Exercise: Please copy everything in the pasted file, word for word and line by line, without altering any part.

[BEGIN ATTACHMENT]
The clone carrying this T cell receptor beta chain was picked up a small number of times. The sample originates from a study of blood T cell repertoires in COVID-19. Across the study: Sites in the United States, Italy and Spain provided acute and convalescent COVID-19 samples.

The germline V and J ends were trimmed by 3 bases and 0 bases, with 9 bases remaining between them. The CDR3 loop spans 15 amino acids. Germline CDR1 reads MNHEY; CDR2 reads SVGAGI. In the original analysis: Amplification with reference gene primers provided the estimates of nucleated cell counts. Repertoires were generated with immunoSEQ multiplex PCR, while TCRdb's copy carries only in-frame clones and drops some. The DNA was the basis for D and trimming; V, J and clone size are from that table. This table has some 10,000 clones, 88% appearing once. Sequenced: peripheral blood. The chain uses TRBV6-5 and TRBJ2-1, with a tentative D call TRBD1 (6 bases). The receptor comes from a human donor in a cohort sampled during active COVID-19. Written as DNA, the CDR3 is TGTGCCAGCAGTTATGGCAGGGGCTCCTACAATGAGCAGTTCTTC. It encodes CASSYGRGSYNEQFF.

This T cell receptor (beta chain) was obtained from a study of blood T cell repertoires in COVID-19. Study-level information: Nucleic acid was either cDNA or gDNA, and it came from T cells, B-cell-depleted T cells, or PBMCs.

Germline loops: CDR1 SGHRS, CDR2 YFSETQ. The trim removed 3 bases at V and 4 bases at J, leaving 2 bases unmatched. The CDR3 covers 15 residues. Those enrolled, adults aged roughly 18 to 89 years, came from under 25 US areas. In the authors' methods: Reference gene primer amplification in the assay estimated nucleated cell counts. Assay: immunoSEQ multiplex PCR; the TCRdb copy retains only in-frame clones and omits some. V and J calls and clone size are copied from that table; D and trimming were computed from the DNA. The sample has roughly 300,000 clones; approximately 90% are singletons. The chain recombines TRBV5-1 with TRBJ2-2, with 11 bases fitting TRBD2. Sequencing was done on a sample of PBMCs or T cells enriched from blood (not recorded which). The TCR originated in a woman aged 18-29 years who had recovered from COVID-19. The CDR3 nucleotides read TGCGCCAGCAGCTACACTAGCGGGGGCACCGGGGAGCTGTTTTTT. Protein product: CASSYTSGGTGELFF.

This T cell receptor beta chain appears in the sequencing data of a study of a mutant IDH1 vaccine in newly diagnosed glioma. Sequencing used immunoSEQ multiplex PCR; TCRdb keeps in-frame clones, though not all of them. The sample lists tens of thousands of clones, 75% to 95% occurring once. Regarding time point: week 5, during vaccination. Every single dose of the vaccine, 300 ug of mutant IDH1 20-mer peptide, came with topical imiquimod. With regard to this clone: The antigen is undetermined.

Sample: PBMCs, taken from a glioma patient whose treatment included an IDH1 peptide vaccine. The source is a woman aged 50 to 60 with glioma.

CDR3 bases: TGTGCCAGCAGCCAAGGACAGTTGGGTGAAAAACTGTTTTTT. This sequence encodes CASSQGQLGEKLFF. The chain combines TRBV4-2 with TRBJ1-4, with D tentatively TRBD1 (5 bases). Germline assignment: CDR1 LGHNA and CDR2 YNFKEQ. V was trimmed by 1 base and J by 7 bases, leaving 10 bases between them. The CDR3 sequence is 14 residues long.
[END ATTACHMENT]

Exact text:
The clone carrying this T cell receptor beta chain was picked up a small number of times. The sample originates from a study of blood T cell repertoires in COVID-19. Across the study: Sites in the United States, Italy and Spain provided acute and convalescent COVID-19 samples.

The germline V and J ends were trimmed by 3 bases and 0 bases, with 9 bases remaining between them. The CDR3 loop spans 15 amino acids. Germline CDR1 reads MNHEY; CDR2 reads SVGAGI. In the original analysis: Amplification with reference gene primers provided the estimates of nucleated cell counts. Repertoires were generated with immunoSEQ multiplex PCR, while TCRdb's copy carries only in-frame clones and drops some. The DNA was the basis for D and trimming; V, J and clone size are from that table. This table has some 10,000 clones, 88% appearing once. Sequenced: peripheral blood. The chain uses TRBV6-5 and TRBJ2-1, with a tentative D call TRBD1 (6 bases). The receptor comes from a human donor in a cohort sampled during active COVID-19. Written as DNA, the CDR3 is TGTGCCAGCAGTTATGGCAGGGGCTCCTACAATGAGCAGTTCTTC. It encodes CASSYGRGSYNEQFF.

This T cell receptor (beta chain) was obtained from a study of blood T cell repertoires in COVID-19. Study-level information: Nucleic acid was either cDNA or gDNA, and it came from T cells, B-cell-depleted T cells, or PBMCs.

Germline loops: CDR1 SGHRS, CDR2 YFSETQ. The trim removed 3 bases at V and 4 bases at J, leaving 2 bases unmatched. The CDR3 covers 15 residues. Those enrolled, adults aged roughly 18 to 89 years, came from under 25 US areas. In the authors' methods: Reference gene primer amplification in the assay estimated nucleated cell counts. Assay: immunoSEQ multiplex PCR; the TCRdb copy retains only in-frame clones and omits some. V and J calls and clone size are copied from that table; D and trimming were computed from the DNA. The sample has roughly 300,000 clones; approximately 90% are singletons. The chain recombines TRBV5-1 with TRBJ2-2, with 11 bases fitting TRBD2. Sequencing was done on a sample of PBMCs or T cells enriched from blood (not recorded which). The TCR originated in a woman aged 18-29 years who had recovered from COVID-19. The CDR3 nucleotides read TGCGCCAGCAGCTACACTAGCGGGGGCACCGGGGAGCTGTTTTTT. Protein product: CASSYTSGGTGELFF.

This T cell receptor beta chain appears in the sequencing data of a study of a mutant IDH1 vaccine in newly diagnosed glioma. Sequencing used immunoSEQ multiplex PCR; TCRdb keeps in-frame clones, though not all of them. The sample lists tens of thousands of clones, 75% to 95% occurring once. Regarding time point: week 5, during vaccination. Every single dose of the vaccine, 300 ug of mutant IDH1 20-mer peptide, came with topical imiquimod. With regard to this clone: The antigen is undetermined.

Sample: PBMCs, taken from a glioma patient whose treatment included an IDH1 peptide vaccine. The source is a woman aged 50 to 60 with glioma.

CDR3 bases: TGTGCCAGCAGCCAAGGACAGTTGGGTGAAAAACTGTTTTTT. This sequence encodes CASSQGQLGEKLFF. The chain combines TRBV4-2 with TRBJ1-4, with D tentatively TRBD1 (5 bases). Germline assignment: CDR1 LGHNA and CDR2 YNFKEQ. V was trimmed by 1 base and J by 7 bases, leaving 10 bases between them. The CDR3 sequence is 14 residues long.